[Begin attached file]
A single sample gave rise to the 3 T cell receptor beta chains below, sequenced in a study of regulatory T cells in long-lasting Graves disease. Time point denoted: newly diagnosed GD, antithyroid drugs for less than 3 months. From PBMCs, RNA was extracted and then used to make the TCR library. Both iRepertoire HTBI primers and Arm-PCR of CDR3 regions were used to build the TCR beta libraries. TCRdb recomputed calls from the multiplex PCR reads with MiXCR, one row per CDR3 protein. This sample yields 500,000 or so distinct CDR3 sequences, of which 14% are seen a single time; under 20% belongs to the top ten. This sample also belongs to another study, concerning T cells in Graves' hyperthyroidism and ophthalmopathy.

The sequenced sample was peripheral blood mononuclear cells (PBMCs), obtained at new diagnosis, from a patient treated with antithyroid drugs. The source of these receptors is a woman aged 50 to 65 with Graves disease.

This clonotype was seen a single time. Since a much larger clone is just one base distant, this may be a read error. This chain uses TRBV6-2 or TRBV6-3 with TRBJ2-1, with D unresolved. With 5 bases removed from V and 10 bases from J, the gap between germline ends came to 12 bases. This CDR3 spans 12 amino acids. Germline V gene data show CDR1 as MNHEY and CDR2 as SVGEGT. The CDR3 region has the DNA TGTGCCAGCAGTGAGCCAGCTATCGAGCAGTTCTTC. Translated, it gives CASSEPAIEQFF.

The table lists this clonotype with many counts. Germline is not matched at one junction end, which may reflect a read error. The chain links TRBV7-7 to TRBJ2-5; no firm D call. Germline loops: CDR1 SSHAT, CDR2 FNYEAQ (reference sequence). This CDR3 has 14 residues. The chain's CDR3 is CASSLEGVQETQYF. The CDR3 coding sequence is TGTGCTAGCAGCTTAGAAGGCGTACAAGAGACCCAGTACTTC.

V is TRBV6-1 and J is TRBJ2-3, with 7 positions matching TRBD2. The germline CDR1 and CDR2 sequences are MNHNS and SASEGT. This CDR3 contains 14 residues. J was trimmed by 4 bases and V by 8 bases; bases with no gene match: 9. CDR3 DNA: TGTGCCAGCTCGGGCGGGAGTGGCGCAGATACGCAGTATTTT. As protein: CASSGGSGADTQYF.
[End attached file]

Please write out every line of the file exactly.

A single sample gave rise to the 3 T cell receptor beta chains below, sequenced in a study of regulatory T cells in long-lasting Graves disease. Time point denoted: newly diagnosed GD, antithyroid drugs for less than 3 months. From PBMCs, RNA was extracted and then used to make the TCR library. Both iRepertoire HTBI primers and Arm-PCR of CDR3 regions were used to build the TCR beta libraries. TCRdb recomputed calls from the multiplex PCR reads with MiXCR, one row per CDR3 protein. This sample yields 500,000 or so distinct CDR3 sequences, of which 14% are seen a single time; under 20% belongs to the top ten. This sample also belongs to another study, concerning T cells in Graves' hyperthyroidism and ophthalmopathy.

The sequenced sample was peripheral blood mononuclear cells (PBMCs), obtained at new diagnosis, from a patient treated with antithyroid drugs. The source of these receptors is a woman aged 50 to 65 with Graves disease.

This clonotype was seen a single time. Since a much larger clone is just one base distant, this may be a read error. This chain uses TRBV6-2 or TRBV6-3 with TRBJ2-1, with D unresolved. With 5 bases removed from V and 10 bases from J, the gap between germline ends came to 12 bases. This CDR3 spans 12 amino acids. Germline V gene data show CDR1 as MNHEY and CDR2 as SVGEGT. The CDR3 region has the DNA TGTGCCAGCAGTGAGCCAGCTATCGAGCAGTTCTTC. Translated, it gives CASSEPAIEQFF.

The table lists this clonotype with many counts. Germline is not matched at one junction end, which may reflect a read error. The chain links TRBV7-7 to TRBJ2-5; no firm D call. Germline loops: CDR1 SSHAT, CDR2 FNYEAQ (reference sequence). This CDR3 has 14 residues. The chain's CDR3 is CASSLEGVQETQYF. The CDR3 coding sequence is TGTGCTAGCAGCTTAGAAGGCGTACAAGAGACCCAGTACTTC.

V is TRBV6-1 and J is TRBJ2-3, with 7 positions matching TRBD2. The germline CDR1 and CDR2 sequences are MNHNS and SASEGT. This CDR3 contains 14 residues. J was trimmed by 4 bases and V by 8 bases; bases with no gene match: 9. CDR3 DNA: TGTGCCAGCTCGGGCGGGAGTGGCGCAGATACGCAGTATTTT. As protein: CASSGGSGADTQYF.